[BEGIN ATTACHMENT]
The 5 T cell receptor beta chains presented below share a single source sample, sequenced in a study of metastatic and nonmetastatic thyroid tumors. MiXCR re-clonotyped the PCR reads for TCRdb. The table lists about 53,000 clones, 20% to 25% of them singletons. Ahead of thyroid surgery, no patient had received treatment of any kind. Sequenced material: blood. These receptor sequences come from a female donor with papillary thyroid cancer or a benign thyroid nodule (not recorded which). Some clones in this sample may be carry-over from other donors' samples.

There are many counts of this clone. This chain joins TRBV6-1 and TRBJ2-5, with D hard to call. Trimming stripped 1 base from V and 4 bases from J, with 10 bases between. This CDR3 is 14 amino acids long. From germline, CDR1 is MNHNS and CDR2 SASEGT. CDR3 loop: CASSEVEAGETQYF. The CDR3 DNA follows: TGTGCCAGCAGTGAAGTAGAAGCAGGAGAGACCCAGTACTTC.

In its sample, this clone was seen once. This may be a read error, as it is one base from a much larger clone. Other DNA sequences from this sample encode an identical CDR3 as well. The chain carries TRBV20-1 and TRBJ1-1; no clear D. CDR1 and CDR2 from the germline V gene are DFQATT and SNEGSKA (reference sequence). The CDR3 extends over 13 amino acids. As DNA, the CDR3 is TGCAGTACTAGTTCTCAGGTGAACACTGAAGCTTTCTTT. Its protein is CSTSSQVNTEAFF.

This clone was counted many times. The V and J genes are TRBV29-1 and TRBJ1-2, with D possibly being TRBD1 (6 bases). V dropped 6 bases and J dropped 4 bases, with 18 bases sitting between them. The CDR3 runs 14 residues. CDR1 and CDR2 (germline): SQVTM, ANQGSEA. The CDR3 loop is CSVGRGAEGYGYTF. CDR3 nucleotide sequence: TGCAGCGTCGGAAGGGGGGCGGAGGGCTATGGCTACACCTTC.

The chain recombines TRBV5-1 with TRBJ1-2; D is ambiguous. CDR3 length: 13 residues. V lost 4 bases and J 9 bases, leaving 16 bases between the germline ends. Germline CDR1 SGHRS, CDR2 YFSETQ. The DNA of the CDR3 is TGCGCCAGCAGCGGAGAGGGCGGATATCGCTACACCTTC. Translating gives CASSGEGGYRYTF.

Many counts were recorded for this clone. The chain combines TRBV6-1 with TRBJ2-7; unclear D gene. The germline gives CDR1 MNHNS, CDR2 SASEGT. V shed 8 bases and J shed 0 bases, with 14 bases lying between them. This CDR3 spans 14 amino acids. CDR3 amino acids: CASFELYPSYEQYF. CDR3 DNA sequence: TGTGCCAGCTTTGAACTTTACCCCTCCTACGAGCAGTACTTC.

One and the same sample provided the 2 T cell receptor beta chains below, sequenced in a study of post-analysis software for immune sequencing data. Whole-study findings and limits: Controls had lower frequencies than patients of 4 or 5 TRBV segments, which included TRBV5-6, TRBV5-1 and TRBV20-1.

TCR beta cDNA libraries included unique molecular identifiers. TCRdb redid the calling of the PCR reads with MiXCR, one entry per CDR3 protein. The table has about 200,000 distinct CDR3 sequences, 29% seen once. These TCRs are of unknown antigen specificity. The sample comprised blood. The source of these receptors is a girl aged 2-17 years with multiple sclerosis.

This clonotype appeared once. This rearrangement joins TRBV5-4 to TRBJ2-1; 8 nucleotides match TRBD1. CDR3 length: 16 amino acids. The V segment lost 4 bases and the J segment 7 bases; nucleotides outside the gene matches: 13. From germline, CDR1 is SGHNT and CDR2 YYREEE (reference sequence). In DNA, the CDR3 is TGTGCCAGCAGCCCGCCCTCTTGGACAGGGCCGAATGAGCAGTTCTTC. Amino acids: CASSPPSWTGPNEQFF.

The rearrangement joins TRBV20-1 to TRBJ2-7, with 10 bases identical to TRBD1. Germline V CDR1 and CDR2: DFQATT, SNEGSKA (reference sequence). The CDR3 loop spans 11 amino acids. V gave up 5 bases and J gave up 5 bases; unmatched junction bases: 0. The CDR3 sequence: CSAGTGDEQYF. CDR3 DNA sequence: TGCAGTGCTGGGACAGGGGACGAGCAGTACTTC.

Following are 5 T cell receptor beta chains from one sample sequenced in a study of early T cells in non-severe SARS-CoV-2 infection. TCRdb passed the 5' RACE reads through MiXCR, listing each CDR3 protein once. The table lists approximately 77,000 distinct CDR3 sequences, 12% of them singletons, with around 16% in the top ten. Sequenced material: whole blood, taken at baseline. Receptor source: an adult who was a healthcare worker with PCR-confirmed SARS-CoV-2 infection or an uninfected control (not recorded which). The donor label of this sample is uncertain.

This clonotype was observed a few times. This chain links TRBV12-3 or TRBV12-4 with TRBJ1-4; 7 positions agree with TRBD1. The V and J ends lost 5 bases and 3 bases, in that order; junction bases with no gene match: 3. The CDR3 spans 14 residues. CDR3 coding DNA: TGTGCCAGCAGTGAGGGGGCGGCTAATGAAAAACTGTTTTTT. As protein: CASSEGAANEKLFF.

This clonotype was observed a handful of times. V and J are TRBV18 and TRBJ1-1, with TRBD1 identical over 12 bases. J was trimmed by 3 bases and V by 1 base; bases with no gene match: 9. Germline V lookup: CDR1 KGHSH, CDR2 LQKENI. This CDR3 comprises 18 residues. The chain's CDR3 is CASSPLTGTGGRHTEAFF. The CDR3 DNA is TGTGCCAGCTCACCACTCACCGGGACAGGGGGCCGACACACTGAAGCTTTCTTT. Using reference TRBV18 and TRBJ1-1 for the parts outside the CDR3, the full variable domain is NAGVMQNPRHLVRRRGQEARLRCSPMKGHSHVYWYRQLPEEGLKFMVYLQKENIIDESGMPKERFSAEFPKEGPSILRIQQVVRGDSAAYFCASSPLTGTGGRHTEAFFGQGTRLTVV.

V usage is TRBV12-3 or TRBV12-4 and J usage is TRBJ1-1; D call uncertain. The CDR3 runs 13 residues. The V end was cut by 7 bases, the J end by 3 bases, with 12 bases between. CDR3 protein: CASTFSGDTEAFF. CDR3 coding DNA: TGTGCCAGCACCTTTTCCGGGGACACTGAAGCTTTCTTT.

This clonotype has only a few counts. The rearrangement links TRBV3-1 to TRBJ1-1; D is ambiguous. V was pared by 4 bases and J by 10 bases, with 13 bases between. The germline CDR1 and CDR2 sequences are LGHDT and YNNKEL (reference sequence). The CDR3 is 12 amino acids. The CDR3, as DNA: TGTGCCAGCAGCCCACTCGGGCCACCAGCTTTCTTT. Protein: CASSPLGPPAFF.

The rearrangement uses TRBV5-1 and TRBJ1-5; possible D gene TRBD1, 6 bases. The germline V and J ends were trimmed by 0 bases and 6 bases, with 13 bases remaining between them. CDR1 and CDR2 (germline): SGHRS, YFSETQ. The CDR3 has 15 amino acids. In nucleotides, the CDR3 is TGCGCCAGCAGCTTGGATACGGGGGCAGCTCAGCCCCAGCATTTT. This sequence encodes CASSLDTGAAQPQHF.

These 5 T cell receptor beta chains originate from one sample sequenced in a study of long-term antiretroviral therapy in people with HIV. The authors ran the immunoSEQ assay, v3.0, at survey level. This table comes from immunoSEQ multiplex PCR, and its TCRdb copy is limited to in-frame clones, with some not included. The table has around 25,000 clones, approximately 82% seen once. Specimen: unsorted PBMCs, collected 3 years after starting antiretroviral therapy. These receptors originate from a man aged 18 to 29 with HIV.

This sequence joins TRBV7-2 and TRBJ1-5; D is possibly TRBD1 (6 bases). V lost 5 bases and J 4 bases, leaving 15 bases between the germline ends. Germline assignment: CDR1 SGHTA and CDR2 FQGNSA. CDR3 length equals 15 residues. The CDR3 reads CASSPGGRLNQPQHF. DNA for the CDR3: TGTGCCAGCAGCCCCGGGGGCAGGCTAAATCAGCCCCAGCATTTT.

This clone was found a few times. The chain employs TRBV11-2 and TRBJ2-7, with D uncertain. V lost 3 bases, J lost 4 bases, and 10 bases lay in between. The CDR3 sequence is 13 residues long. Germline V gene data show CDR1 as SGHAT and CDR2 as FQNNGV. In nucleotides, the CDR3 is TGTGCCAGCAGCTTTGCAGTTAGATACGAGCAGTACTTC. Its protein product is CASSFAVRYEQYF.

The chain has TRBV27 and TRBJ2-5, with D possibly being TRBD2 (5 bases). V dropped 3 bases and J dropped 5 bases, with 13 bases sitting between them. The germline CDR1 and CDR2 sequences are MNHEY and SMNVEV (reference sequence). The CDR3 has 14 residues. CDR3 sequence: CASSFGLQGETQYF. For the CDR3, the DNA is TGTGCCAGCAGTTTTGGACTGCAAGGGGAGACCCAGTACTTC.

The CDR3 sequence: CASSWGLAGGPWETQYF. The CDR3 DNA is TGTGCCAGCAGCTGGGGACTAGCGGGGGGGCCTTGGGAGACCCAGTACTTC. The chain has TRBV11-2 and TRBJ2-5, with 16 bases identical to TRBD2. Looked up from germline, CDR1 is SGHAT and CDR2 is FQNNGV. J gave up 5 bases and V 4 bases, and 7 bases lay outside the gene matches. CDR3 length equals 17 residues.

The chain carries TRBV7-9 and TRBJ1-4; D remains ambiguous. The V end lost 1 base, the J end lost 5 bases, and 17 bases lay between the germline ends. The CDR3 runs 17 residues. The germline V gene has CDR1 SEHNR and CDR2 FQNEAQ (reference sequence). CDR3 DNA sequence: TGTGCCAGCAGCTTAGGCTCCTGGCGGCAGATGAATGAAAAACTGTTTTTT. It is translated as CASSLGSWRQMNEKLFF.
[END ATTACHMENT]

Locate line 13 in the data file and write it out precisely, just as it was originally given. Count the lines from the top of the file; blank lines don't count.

This clonotype was observed a handful of times. V and J are TRBV18 and TRBJ1-1, with TRBD1 identical over 12 bases. J was trimmed by 3 bases and V by 1 base; bases with no gene match: 9. Germline V lookup: CDR1 KGHSH, CDR2 LQKENI. This CDR3 comprises 18 residues. The chain's CDR3 is CASSPLTGTGGRHTEAFF. The CDR3 DNA is TGTGCCAGCTCACCACTCACCGGGACAGGGGGCCGACACACTGAAGCTTTCTTT. Using reference TRBV18 and TRBJ1-1 for the parts outside the CDR3, the full variable domain is NAGVMQNPRHLVRRRGQEARLRCSPMKGHSHVYWYRQLPEEGLKFMVYLQKENIIDESGMPKERFSAEFPKEGPSILRIQQVVRGDSAAYFCASSPLTGTGGRHTEAFFGQGTRLTVV.